Silk Production | Sericulture

Production of Silk

Silk has been considered as one of the most elegant and luxurious of fibers. It is popularly known as the Queen of fabrics. The method of raising silk worms and removing the silk filaments from the cocoons, and of using the silk in weaving for garments was discovered by Hsi-Ling-Chi, a little Empress of China. Commercial silk is produced by the cultivated silkworm, Bombyx mori, a caterpillar, that feeds on mulberry leaves. The eggs laid by the moth are stored in winter and spread out on trays to hatch in a warm shed. Mulberry leaves are placed as soon as the worms appear, for them to eat.

What is Sericulture | Sericulture Definition

Sericulture is the cultivation of silk through rearing of silkworm. Sericulture is an agro-based industry. It involves rearing of silkworms for the production of raw silk, which is the yarn obtained out of cocoons spun by certain species of insects. The major activities of sericulture comprises of food-plant cultivation to feed the silkworms which spin silk cocoons and reeling the cocoons for unwinding the silk filament for value added benefits such as processing and weaving.
Sericulture or silk production is the breeding and management of silk worms for the commercial production of silk. In other words, sericulture deals with a series of events that include the rearing of the silkworms on mulberry plants, collection and processing of silkworm cocoons to extract raw silk fibers from them and the production of commercial silk.

Sericulture Silkworm

The silkworm is the larva or caterpillar of the domesticated silk moth, Bombyx mori. It is an economically important insect, being a primary producer of Silk. Domestic silk moths are closely dependent on humans for reproduction, as a result of millennia of selective breeding. Wild silk moths are different (having not been selectively bred) from their domestic cousins; they are not as commercially viable in the production of silk.
There are 5 major types of silk worms:
1. Mulberry: The bulk of the commercial silk produced in the world comes from this variety and often silk generally refers to mulberry silk. Mulberry silk comes from the silkworm, Bombyx mori L. which solely feeds on the leaves of mulberry plant. These silkworms are completely domesticated and reared indoors.
2. Tasar: Tasar (Tussah) is copperish colour, coarse silk mainly used for furnishings and interiors. It is less lustrous than mulberry silk, but has its own feel and appeal. Tasar silk is generated by the silkworm, Antheraea mylitta which mainly thrive on the food plants Asan and Arjun.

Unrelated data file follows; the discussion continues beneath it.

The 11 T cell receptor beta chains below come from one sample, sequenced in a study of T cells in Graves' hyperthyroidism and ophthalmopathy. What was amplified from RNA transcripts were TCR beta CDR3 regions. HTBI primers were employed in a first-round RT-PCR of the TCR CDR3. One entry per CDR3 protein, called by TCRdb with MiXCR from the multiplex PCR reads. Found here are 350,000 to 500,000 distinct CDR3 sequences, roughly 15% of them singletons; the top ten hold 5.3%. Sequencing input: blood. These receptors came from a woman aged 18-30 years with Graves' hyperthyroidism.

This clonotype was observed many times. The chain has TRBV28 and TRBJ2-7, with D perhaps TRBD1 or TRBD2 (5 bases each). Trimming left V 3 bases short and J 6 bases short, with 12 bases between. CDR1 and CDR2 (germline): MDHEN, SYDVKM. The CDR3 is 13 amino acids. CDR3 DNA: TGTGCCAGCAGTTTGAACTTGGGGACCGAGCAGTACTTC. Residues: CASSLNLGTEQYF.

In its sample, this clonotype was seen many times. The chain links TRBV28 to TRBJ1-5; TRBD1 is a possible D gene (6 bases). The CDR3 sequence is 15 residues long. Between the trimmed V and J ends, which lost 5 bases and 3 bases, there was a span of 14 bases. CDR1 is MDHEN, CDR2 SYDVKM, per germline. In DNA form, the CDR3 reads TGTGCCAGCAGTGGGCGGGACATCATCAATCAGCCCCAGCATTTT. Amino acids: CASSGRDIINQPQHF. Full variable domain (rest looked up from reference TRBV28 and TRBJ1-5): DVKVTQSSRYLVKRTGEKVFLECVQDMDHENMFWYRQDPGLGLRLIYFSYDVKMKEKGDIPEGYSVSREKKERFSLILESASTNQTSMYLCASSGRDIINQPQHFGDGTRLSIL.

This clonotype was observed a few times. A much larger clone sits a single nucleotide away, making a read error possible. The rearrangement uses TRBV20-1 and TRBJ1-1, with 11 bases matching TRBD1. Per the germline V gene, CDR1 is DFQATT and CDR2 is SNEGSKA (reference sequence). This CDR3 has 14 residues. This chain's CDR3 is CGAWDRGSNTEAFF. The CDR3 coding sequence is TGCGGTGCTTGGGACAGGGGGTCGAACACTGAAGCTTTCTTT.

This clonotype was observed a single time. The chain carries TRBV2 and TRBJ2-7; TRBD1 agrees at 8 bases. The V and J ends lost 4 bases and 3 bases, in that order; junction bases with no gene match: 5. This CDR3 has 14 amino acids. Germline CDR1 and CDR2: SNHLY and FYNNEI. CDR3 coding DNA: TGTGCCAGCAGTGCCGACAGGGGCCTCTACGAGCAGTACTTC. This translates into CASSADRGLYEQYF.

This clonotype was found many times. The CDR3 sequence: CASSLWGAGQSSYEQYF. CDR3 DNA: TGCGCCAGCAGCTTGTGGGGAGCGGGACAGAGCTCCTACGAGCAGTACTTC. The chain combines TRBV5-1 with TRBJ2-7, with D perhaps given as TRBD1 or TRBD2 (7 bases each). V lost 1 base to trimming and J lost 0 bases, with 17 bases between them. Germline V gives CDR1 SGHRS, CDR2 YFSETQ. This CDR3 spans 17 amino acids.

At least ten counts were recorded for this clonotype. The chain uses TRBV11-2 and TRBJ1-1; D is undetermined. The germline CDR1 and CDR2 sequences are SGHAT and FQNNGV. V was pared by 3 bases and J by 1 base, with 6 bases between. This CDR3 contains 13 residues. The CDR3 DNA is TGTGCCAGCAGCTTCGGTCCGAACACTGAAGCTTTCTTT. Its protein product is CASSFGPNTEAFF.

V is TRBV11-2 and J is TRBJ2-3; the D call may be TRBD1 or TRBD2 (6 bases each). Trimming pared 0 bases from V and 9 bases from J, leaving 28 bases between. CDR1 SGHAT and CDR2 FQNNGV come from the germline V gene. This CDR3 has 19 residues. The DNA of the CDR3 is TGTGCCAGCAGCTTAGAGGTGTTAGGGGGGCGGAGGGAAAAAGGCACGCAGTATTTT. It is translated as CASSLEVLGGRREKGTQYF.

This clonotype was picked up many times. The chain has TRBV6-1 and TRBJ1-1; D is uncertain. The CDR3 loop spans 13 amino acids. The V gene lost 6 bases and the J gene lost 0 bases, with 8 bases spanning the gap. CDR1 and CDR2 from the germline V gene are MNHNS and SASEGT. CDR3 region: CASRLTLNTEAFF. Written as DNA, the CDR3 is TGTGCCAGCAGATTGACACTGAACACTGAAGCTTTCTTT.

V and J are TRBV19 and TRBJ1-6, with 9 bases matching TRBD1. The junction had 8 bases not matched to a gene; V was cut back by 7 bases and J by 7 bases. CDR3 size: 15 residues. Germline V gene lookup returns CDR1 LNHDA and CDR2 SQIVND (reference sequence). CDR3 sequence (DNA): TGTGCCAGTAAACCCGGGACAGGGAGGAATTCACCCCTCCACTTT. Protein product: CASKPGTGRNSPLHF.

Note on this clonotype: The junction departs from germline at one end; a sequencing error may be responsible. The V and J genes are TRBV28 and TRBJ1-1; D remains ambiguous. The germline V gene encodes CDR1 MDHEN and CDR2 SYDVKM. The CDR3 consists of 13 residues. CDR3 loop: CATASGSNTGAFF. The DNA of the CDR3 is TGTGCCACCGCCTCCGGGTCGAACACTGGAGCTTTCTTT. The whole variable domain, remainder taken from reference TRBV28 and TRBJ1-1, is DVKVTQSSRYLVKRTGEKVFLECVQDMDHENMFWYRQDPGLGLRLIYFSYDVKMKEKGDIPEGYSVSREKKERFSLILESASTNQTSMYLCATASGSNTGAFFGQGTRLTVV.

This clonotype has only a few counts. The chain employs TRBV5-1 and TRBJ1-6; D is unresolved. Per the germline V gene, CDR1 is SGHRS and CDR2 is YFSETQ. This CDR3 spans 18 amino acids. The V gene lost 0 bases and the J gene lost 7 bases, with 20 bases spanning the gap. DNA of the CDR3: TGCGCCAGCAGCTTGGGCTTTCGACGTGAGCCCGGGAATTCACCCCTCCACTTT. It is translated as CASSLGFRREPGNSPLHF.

3. Oak Tasar: -It is a finer variety of tasar generated by the silkworm, Antheraea proyeli J. in India which feed on natural food plants of oak, found in abundance in the sub-Himalayan belt of India. Pradesh, Assam, Meghalaya and Jammu & Kashmir. China is the major producer of oak tasar in the world.
4. Eri: -Also known as Endi or Errandi, Eri is a multivoltine silk spun from open-ended cocoons, unlike other varieties of silk. Eri silk is the product of the domesticated silkworm, Philosamia ricini that feeds mainly on castor leaves.
5. Muga: This golden yellow colour silk is prerogative of India and the pride of Assam state. It is obtained from semi-domesticated multivoltine silkworm, Antheraea assamensis. These silkworms feed on the aromatic leaves of Som and Soalu plants and are reared on trees similar to that of tasar. The muga silk, an high value product is used in products like sarees, mekhalas, chaddars, etc.

Process of Sericulture | What is Process of Sericulture | Post cocoon Processing in Sericulture

Commercial silk is produced by the cultivated silkworm, Bombyx mori, a caterpillar, that feeds on mulberry leaves. The eggs laid by the moth are stored in winter and spread out on trays to hatch in a warm shed. Mulberry leaves are placed as soon as the worms appear, for them to eat.
When the worm is fully grown, it starts spinning its cocoon on straw placed on the trays. The silk fluid from special glands issues from two holes, one on either side of the head, called spinnerets. The fluid hardens as it comes in contact with the air and two long fibers which are stuck together with silk gum are formed. The cocoons are heated to kill the pupa inside, otherwise the moths would destroy some of the silk. Some are allowed to become moths to provide eggs.

The manufacturing process involves Reeling, Throwing, Degumming, Weaving, Dyeing and sometimes Weighting.
1. Reeling: This is a process of unwinding the silk filament from the cocoon. The cocoons are boiled in water to soften the gum so as to unwind the filaments